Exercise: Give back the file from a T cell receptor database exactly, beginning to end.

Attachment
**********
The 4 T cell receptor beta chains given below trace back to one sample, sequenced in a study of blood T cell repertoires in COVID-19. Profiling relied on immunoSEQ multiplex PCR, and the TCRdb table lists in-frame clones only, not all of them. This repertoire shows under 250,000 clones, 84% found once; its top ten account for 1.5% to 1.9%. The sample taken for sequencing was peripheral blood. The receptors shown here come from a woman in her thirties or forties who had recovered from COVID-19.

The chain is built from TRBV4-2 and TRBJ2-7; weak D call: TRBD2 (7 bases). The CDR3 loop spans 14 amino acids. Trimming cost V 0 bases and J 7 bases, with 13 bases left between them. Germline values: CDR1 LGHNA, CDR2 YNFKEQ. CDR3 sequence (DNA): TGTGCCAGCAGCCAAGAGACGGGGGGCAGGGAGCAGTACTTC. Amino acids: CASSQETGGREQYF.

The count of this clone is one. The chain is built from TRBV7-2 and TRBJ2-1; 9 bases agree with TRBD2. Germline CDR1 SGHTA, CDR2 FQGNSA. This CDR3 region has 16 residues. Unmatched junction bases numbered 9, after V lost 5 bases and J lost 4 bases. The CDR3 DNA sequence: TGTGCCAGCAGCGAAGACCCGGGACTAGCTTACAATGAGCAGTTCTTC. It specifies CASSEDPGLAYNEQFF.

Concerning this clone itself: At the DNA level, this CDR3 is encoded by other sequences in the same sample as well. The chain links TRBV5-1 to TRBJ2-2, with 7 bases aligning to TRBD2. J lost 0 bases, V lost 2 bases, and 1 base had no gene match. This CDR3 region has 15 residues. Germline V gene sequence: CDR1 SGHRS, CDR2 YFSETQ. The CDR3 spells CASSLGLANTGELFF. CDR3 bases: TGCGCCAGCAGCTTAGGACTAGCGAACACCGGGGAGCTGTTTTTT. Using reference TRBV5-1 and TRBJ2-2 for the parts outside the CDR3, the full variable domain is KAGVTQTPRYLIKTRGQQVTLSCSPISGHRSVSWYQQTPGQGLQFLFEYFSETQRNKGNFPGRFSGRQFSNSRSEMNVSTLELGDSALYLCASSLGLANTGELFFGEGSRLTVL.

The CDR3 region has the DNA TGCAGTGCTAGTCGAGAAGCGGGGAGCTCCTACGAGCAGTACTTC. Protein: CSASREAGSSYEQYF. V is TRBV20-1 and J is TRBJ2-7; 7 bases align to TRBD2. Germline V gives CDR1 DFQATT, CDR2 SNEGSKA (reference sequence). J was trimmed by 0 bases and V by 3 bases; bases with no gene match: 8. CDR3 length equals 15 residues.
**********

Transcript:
The 4 T cell receptor beta chains given below trace back to one sample, sequenced in a study of blood T cell repertoires in COVID-19. Profiling relied on immunoSEQ multiplex PCR, and the TCRdb table lists in-frame clones only, not all of them. This repertoire shows under 250,000 clones, 84% found once; its top ten account for 1.5% to 1.9%. The sample taken for sequencing was peripheral blood. The receptors shown here come from a woman in her thirties or forties who had recovered from COVID-19.

The chain is built from TRBV4-2 and TRBJ2-7; weak D call: TRBD2 (7 bases). The CDR3 loop spans 14 amino acids. Trimming cost V 0 bases and J 7 bases, with 13 bases left between them. Germline values: CDR1 LGHNA, CDR2 YNFKEQ. CDR3 sequence (DNA): TGTGCCAGCAGCCAAGAGACGGGGGGCAGGGAGCAGTACTTC. Amino acids: CASSQETGGREQYF.

The count of this clone is one. The chain is built from TRBV7-2 and TRBJ2-1; 9 bases agree with TRBD2. Germline CDR1 SGHTA, CDR2 FQGNSA. This CDR3 region has 16 residues. Unmatched junction bases numbered 9, after V lost 5 bases and J lost 4 bases. The CDR3 DNA sequence: TGTGCCAGCAGCGAAGACCCGGGACTAGCTTACAATGAGCAGTTCTTC. It specifies CASSEDPGLAYNEQFF.

Concerning this clone itself: At the DNA level, this CDR3 is encoded by other sequences in the same sample as well. The chain links TRBV5-1 to TRBJ2-2, with 7 bases aligning to TRBD2. J lost 0 bases, V lost 2 bases, and 1 base had no gene match. This CDR3 region has 15 residues. Germline V gene sequence: CDR1 SGHRS, CDR2 YFSETQ. The CDR3 spells CASSLGLANTGELFF. CDR3 bases: TGCGCCAGCAGCTTAGGACTAGCGAACACCGGGGAGCTGTTTTTT. Using reference TRBV5-1 and TRBJ2-2 for the parts outside the CDR3, the full variable domain is KAGVTQTPRYLIKTRGQQVTLSCSPISGHRSVSWYQQTPGQGLQFLFEYFSETQRNKGNFPGRFSGRQFSNSRSEMNVSTLELGDSALYLCASSLGLANTGELFFGEGSRLTVL.

The CDR3 region has the DNA TGCAGTGCTAGTCGAGAAGCGGGGAGCTCCTACGAGCAGTACTTC. Protein: CSASREAGSSYEQYF. V is TRBV20-1 and J is TRBJ2-7; 7 bases align to TRBD2. Germline V gives CDR1 DFQATT, CDR2 SNEGSKA (reference sequence). J was trimmed by 0 bases and V by 3 bases; bases with no gene match: 8. CDR3 length equals 15 residues.